In 2013, the cost for LLDCs to export and import a standard 20 foot container was over twice the average cost of shipping in transit countries. Additionally, export costs from 2006-2013 grew at a faster rate in LLDCs than in transit developing countries — roughly 38 percent compared to 26 percent. Import costs over the same period increased about 35 percent in LLDCs versus 22 percent in transit countries.
By Michael Jacobs
While the situation in Ukraine and its effect on the Russian and European economies have been the subject of countless news stories and op-eds for several months, the implications for the former soviet countries in Central Asia have largely been ignored. One of these countries in particular, Tajikistan, may face the most severe and direct consequences of a Russian economic slow-down. This outcome looks increasingly likely as falling oil prices amplify the negative impact of economic sanctions in energy-dependent Russia.
Tajikistan, however much it may depend on the Russian economy now, isn’t waiting around to find out what would happen if the Russian economy falters. Tajikistan recently accepted an offer of $6 billion in new investments from China over the next 3 years, which is part of a larger Chinese push into Central Asia. China may use this investment to build oil refineries and has already built numerous cement factories in Tajikistan in recent years as Chinese workers have contributed to a construction boom in Tajikistan’s capital, Dushanbe. These cement factories have also led to some speculation that in the future China may look to fund the completion of the controversial Rogun Dam, which began construction in 1976 and saw work suspended in 2012. The graphs below illustrate Tajikistan’s dependence on Russia as well as the magnitude of China’s recent investments. As a note, comparisons with China’s investment assume $2 billion are invested each year ($6 billion total investment divided evenly over 3 years).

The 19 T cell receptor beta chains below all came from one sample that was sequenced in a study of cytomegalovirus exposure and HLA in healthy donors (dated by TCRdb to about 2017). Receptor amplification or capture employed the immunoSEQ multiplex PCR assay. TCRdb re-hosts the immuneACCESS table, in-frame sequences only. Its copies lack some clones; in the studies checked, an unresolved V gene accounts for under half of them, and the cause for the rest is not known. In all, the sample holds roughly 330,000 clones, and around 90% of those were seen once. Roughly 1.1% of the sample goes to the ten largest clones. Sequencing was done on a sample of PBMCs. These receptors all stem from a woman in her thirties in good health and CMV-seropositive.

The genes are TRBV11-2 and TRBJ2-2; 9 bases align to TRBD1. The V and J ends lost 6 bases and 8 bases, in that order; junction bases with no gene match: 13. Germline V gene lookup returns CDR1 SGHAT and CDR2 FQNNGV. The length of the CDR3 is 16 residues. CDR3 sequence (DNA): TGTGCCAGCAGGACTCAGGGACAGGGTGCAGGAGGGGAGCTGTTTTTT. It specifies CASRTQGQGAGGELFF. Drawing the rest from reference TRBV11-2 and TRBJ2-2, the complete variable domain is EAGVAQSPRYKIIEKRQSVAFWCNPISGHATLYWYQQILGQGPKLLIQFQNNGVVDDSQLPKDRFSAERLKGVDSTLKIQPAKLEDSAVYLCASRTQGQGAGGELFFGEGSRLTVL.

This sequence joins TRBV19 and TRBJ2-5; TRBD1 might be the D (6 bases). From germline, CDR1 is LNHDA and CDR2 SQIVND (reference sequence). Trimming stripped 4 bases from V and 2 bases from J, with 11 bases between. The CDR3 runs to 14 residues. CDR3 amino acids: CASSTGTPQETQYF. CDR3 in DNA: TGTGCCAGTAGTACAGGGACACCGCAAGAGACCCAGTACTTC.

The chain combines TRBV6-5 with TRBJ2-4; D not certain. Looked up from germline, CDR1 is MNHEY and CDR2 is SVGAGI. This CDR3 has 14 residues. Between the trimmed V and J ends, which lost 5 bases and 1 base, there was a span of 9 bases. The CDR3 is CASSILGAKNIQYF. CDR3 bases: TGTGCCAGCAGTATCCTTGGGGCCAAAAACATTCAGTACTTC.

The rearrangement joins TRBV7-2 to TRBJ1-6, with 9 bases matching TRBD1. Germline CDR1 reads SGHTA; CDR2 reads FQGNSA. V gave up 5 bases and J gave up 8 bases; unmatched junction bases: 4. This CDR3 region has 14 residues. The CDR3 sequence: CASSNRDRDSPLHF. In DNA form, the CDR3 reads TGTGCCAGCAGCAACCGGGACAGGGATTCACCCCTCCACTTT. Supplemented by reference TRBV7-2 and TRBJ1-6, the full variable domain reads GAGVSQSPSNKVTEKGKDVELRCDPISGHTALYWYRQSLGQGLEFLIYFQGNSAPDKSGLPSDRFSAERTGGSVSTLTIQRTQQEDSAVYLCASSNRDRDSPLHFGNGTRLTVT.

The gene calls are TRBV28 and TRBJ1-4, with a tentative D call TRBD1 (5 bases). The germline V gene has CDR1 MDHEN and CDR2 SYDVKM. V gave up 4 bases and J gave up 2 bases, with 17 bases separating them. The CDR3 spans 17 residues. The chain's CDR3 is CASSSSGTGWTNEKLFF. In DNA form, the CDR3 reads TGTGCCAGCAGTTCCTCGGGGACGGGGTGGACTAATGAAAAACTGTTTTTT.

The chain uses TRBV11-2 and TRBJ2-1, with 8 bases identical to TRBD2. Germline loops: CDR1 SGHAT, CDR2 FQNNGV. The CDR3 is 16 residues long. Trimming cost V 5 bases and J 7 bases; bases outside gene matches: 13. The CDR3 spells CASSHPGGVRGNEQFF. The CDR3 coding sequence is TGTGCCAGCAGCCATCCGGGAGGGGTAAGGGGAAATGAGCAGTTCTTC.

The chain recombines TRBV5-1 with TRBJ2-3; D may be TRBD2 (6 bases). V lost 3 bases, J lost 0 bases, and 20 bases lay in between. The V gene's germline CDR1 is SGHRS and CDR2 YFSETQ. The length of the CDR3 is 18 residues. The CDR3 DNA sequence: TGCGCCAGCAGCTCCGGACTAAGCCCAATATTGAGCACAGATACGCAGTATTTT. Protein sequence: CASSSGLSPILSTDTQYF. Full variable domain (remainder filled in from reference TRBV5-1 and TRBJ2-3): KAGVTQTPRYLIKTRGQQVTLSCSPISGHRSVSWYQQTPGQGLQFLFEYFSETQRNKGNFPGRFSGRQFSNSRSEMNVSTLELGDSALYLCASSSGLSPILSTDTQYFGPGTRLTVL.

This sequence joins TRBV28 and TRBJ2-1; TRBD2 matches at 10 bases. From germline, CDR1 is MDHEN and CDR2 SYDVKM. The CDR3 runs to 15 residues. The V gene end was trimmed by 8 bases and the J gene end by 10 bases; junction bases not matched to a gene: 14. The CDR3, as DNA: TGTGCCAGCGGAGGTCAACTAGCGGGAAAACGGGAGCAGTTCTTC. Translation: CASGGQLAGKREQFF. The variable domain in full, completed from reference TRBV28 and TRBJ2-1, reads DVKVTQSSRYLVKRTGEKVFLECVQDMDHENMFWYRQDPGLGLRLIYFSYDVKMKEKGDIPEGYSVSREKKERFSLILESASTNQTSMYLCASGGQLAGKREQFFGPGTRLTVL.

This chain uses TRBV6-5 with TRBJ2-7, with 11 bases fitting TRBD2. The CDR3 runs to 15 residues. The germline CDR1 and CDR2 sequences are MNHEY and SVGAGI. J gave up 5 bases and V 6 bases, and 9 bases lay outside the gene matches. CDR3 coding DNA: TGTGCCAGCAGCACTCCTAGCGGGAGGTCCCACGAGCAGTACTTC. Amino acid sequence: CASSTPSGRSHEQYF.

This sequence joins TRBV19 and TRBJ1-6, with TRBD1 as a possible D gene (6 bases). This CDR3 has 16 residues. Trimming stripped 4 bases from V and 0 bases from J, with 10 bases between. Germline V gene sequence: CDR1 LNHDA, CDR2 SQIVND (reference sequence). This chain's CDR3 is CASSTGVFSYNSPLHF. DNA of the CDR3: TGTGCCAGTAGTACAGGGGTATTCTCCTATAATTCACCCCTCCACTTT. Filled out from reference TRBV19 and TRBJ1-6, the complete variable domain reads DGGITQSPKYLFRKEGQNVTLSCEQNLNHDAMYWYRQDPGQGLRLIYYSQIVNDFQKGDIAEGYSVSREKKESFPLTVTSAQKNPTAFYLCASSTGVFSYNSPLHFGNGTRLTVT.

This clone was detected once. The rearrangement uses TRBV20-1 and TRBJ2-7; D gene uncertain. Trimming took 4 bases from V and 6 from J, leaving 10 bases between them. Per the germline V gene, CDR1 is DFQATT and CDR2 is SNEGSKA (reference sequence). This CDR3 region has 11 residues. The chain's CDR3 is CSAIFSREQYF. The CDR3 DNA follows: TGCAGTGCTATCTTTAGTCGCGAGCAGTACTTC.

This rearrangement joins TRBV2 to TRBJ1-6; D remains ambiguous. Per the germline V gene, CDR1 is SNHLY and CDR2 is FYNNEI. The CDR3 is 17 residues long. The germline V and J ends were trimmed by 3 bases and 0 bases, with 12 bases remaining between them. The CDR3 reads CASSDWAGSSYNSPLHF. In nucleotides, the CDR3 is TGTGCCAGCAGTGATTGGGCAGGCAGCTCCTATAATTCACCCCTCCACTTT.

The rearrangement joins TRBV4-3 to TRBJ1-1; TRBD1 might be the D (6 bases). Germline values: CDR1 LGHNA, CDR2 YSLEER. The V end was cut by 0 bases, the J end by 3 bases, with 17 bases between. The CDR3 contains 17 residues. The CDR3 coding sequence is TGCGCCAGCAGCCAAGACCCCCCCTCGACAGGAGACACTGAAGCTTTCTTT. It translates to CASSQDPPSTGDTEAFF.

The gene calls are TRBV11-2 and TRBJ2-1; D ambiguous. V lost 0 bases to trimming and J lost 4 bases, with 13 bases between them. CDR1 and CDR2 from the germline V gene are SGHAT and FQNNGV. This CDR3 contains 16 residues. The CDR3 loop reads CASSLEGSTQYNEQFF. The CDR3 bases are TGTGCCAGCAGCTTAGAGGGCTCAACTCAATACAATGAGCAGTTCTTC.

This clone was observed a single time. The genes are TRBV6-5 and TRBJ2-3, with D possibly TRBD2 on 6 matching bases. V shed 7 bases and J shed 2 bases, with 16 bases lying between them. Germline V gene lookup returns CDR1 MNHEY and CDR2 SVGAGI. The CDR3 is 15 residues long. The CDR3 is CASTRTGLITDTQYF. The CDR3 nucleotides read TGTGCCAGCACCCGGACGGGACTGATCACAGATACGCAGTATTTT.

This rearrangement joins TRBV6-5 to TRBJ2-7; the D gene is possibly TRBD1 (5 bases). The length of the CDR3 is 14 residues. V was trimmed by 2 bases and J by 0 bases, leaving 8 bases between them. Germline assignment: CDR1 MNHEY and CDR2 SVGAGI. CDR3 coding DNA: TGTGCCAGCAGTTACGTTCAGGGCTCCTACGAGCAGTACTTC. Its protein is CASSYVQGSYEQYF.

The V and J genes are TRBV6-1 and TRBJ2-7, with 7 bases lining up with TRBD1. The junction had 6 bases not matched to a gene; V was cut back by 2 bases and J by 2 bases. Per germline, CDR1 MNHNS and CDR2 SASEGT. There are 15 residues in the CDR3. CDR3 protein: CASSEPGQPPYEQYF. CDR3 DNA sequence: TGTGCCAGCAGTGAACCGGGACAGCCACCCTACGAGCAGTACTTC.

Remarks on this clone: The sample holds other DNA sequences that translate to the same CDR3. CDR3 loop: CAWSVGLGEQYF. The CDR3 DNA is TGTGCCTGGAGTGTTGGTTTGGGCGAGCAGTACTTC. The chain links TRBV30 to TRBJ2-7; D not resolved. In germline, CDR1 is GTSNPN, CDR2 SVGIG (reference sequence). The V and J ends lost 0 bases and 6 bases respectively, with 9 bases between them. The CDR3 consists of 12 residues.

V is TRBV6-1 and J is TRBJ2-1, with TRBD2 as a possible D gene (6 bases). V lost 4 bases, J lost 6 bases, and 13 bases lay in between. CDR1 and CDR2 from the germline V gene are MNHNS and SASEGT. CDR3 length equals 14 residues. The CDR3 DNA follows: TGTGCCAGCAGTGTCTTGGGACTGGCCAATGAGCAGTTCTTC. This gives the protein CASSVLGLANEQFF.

1. Tajikistan is the Most Remittance-Dependent Country in the World
By Michael Jacobs
In order to provide some perspective on the shifting composition of development related financial flows over the last few decades, we assembled graphs using data from the UN Conference on Trade and Development to illustrate trends in Official Development Assistance (ODA), Foreign Direct Investment (FDI), and remittances. The numbers are compared for developing countries in three discrete regions: Asia, the Caribbean/Americas, and Africa. After a quick analysis of the results, a few common themes are apparent: FDI now exceeds ODA flows for developing countries in all three regions, and ODA flows, long flat relative to FDI in Asia and the Americas, are now leveling off in Africa as well.
This new reality reflects a paradigm shift in how we should view development in Africa, and globally– ODA will continue to play a critical development role, but as a force to mobilize, direct, and augment the substantial financial flows sourced from elsewhere. These snapshots illustrate clearly that the ODA “bull market” is a thing of the past, and development strategy must adjust accordingly.
- In Asia today, FDI far exceeds ODA flows, and while remittances are substantial, remittance flows are also dwarfed by FDI. We have to look all the way back to 1985 to see a point at which ODA flows were greater than FDI– while ODA remained flat and even declined slightly in the 1990’s, FDI exploded.